On Friday, April 7, 2023, Giacomo Scanavini successfully defended his thesis, “First measurement of neutral-current neutral pion production differential cross sections on argon” (advisors Bonnie Fleming and Karsten Heeger).
Scanavini explained, “My dissertation provides the first differential cross section measurements of neutral-current pion production in argon using the MicroBooNE Liquid Argon Time Projection Chamber (LArTPC). These measurements are further broken down based on the number of protons (zero or at least one) to test popular models’ performance in a context where nuclear effects are highly relevant. The lack of data on argon in the neutrino energy range up to a few GeV is a sufficient condition to carry out these measurements for improving our understanding of neutrino interactions and modeling but, in addition, they have ties to future high-precision oscillation experiments. With a sophisticated reconstruction chain, high-level information is extracted from the detector and used in a Boosted Decision Tree (BDT) to identify signal-like events. Finally, the final measurements are also compared to some popular neutrino events generators, revealing important information regarding the necessity to update interaction models with the now available high statistical measurement results.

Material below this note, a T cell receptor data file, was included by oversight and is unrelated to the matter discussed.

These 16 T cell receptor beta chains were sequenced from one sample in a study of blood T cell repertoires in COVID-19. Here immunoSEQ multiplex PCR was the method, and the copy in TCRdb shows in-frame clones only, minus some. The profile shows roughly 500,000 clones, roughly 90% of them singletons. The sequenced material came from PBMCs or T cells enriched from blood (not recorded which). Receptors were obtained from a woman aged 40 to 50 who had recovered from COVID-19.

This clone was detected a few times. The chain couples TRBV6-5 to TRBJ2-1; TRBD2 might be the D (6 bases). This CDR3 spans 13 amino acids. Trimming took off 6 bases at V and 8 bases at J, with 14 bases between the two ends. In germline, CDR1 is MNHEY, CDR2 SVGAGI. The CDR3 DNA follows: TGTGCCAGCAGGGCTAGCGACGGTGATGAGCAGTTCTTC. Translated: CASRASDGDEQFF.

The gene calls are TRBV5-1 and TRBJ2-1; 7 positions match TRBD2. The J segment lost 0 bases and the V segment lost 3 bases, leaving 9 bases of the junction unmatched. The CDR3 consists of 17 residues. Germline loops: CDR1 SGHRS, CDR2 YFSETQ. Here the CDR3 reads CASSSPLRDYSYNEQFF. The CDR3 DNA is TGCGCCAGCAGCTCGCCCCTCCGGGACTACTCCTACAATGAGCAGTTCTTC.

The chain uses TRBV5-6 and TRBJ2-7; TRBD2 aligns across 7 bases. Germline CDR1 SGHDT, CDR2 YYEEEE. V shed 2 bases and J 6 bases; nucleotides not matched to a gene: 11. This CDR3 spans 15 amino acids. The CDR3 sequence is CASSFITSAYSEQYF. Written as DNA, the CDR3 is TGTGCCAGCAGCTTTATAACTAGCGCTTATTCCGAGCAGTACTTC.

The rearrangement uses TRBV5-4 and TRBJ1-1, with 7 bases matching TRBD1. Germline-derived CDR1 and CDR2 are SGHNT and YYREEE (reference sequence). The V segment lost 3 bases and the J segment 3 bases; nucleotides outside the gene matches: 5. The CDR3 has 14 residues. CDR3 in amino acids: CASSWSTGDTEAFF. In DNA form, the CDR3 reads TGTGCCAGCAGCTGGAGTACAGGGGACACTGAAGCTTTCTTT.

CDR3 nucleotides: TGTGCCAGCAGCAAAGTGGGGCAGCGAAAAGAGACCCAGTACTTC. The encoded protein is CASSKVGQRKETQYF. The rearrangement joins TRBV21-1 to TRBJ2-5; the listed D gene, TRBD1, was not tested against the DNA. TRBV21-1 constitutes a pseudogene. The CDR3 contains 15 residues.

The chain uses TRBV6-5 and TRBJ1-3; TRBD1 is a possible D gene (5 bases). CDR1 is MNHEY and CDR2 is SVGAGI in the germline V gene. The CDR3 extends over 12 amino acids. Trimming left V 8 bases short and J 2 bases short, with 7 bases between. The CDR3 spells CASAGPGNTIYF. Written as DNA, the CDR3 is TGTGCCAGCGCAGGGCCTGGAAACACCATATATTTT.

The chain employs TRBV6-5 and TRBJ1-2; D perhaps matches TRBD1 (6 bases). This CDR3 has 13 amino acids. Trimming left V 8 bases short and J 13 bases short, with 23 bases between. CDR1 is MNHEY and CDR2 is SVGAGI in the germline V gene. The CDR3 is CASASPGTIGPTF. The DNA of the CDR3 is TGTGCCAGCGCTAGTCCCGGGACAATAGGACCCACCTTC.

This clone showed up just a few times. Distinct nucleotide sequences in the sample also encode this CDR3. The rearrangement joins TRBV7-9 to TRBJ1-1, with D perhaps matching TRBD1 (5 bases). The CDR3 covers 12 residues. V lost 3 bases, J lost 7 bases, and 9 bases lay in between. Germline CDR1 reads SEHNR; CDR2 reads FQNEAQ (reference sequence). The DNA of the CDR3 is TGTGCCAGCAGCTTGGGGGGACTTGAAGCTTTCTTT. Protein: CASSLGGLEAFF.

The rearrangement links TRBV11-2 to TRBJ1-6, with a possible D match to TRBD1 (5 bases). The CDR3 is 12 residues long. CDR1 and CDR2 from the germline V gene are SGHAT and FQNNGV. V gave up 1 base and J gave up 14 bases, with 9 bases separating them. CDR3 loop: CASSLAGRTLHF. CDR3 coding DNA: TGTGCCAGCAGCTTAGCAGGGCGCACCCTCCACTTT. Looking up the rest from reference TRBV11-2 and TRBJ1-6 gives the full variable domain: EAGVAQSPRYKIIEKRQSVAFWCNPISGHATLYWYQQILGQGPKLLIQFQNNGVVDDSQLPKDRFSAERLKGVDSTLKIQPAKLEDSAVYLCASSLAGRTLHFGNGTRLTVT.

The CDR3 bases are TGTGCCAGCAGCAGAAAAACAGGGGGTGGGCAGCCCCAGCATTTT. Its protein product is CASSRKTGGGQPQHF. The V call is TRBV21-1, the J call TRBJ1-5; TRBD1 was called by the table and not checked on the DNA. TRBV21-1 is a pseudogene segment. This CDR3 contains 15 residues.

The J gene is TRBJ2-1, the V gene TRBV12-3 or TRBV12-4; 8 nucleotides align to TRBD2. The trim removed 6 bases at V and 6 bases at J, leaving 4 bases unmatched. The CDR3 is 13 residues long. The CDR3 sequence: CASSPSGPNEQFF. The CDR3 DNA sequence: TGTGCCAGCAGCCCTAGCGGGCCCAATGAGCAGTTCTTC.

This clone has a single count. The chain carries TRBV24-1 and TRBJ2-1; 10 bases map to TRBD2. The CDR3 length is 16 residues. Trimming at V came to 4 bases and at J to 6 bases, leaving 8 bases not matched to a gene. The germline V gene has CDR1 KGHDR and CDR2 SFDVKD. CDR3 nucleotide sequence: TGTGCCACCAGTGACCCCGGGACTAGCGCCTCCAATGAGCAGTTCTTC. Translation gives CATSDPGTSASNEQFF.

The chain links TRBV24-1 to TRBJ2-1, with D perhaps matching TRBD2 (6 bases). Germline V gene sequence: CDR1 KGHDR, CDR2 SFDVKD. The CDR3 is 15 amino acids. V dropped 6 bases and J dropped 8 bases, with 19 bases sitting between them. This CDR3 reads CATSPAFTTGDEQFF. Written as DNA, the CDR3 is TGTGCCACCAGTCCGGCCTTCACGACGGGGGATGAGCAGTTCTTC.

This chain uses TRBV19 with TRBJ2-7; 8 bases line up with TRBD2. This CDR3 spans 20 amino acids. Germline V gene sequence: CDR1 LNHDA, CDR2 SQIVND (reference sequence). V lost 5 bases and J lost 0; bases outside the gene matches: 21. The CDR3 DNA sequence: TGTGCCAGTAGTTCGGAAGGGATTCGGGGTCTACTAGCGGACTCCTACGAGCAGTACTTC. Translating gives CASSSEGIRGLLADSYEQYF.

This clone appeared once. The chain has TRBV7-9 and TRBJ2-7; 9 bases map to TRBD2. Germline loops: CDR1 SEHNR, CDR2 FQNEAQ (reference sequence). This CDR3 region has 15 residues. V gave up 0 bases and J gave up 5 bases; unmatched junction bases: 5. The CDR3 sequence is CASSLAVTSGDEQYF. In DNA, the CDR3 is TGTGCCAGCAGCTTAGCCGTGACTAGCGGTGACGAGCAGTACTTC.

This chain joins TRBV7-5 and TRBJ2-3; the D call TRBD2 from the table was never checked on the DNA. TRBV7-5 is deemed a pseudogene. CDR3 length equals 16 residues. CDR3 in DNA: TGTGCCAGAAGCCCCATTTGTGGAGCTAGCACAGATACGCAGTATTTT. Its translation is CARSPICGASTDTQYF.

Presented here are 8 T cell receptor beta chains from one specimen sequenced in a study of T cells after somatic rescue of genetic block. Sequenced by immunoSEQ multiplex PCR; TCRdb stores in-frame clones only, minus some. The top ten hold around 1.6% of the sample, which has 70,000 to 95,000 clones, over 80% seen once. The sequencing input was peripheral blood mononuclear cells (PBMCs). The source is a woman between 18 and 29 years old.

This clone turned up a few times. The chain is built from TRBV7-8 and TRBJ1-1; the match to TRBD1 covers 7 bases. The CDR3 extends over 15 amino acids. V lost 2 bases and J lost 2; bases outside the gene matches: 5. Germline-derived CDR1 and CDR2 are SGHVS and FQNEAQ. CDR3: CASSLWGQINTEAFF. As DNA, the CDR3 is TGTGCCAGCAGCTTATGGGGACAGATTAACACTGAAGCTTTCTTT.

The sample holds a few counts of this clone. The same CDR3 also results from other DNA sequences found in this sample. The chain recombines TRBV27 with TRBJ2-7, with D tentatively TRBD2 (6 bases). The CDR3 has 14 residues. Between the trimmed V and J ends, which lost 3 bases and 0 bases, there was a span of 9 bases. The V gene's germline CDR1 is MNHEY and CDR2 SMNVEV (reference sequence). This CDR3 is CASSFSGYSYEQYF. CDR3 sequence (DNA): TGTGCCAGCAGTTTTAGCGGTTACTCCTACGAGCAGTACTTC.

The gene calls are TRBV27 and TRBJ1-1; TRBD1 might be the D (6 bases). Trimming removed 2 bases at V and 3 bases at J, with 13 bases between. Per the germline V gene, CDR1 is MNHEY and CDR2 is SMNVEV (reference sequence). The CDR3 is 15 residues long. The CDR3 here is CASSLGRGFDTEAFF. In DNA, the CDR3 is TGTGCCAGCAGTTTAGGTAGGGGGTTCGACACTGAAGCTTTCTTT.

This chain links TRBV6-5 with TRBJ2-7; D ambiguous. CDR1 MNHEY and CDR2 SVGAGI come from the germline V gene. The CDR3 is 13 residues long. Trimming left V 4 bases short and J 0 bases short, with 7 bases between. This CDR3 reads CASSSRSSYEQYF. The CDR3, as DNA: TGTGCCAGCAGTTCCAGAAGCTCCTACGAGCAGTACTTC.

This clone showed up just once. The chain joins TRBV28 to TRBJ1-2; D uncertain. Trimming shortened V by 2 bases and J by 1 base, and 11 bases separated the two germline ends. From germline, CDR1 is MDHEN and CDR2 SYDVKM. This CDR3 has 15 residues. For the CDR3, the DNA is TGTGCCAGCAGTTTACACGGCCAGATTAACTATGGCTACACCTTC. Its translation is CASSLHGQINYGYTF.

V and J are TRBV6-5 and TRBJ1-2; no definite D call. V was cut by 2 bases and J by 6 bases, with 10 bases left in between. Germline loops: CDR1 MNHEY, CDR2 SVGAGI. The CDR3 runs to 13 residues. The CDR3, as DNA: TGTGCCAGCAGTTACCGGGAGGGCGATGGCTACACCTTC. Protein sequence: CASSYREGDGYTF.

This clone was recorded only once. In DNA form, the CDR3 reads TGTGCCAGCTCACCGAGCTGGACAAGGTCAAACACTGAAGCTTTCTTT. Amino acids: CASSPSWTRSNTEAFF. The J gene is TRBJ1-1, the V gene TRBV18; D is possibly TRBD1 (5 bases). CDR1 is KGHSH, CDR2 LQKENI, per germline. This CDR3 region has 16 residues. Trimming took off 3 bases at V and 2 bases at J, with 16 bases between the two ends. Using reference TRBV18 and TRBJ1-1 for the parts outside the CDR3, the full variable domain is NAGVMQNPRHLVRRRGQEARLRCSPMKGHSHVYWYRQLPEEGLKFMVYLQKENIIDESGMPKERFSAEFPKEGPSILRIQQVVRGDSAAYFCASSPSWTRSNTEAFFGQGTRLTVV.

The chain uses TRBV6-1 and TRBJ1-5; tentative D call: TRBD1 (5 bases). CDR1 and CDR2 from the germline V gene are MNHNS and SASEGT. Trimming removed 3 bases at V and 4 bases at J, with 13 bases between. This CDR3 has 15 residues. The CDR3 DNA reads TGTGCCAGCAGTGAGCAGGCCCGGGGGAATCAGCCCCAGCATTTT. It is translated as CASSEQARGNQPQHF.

Thesis abstract: Neutral current neutral pion interactions are a fundamental process in neutrino interactions, and their study in the MicroBooNE Liquid Argon Time Projection Chamber (LArTPC) is crucial in advancing our understanding of accelerator neutrino experiments. On one hand, the anomalous excess of electron-like events observed by the MiniBooNE experiment can be probed through a single-gamma search in MicroBooNE. On the other hand, future measurements of neutrino oscillations in DUNE will require precise measurements of neutrino interactions to reduce uncertainties associated with cross section modeling. As the major source of background for both studies, neutral-current neutral pion interactions in a LArTPC can easily mimic single-photon and electron events signatures and, therefore, must be carefully evaluated.